Susan Kieffer, a geologist and planetary scientist, is a leading authority on nonlinear processes in meteorite impacts, in geyser and volcanic eruptions, and in river floods.
Kieffer’s work has significantly advanced the understanding of the complex processes that take place in impact-shocked, porous rocks. She used shock wave theory to analyze the lateral blast at Mount St. Helens in 1980, and was the first to describe the physics and chemistry of the supersonic eruptions on Jupiter’s moon, Io. Kieffer has studied the hydraulics of the rapids and waves in the Colorado River in the Grand Canyon, and related these to the geomorphic evolution of the Grand Canyon. Her recent work involves the development of new methods of time- and interval-series analysis, with prediction applications in nonlinear Earth, environmental, and computer science.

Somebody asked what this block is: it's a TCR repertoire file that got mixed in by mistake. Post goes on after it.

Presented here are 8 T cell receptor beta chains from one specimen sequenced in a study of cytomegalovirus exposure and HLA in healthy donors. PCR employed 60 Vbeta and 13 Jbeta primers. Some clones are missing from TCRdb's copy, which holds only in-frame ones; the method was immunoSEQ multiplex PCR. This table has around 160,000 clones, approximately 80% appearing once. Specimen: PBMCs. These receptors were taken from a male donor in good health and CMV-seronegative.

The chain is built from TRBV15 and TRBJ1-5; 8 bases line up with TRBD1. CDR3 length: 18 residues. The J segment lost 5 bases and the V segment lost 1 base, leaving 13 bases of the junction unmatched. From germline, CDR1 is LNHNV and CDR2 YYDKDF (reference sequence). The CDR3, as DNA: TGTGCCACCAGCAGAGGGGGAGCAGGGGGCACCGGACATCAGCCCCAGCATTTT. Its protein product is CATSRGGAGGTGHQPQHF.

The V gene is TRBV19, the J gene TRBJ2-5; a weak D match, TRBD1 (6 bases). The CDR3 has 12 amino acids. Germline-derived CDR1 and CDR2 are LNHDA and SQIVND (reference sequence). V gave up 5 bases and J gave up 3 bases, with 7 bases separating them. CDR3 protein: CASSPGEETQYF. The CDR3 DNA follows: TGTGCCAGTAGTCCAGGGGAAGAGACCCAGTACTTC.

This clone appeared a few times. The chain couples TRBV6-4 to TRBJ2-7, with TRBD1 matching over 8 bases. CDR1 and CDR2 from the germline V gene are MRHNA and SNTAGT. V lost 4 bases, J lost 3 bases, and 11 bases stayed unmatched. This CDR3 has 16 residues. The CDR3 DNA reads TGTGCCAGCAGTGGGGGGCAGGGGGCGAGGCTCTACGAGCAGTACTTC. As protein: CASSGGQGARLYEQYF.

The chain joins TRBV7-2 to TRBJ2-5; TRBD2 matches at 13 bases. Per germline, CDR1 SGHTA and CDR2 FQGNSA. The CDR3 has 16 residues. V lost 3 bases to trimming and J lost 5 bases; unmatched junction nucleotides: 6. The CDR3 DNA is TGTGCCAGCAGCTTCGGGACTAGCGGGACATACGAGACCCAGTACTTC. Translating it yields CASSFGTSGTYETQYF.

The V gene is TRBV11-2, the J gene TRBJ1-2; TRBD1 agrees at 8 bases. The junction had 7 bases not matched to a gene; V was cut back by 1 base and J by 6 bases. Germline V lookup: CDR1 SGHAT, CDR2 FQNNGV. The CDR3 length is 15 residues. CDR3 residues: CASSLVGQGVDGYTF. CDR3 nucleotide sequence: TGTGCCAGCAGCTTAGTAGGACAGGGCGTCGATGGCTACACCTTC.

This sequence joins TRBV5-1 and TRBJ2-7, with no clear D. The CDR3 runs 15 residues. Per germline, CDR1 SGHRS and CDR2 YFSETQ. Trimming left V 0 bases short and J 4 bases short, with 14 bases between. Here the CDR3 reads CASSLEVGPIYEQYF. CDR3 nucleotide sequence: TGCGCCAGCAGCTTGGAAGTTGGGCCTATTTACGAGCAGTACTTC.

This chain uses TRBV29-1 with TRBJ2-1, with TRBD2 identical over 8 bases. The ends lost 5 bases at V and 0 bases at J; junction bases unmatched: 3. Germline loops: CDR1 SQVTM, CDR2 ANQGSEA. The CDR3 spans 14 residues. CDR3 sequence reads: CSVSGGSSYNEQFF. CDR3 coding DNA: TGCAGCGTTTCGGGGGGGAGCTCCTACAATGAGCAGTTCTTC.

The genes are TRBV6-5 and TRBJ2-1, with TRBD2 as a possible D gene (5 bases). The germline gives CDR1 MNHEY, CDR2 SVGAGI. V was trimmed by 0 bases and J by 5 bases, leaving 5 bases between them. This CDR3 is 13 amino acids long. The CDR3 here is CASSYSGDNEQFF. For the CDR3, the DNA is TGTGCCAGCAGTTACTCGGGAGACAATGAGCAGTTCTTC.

Kieffer is the Charles R. Walgreen, Jr. Chair and a professor of geology at the University of Illinois at Urbana-Champaign. She taught previously at the University of British Columbia (1993-1995), Arizona State University (1990-1991), and the University of California, Los Angeles (1973-1979). Her numerous articles have appeared in such journals as Science, the Journal of Geophysical Research<,and Nature.
Kieffer received a B.S. (1964) from Allegheny College, an M.S. (1967) and a Ph.D. (1971) from the California Institute of Technology.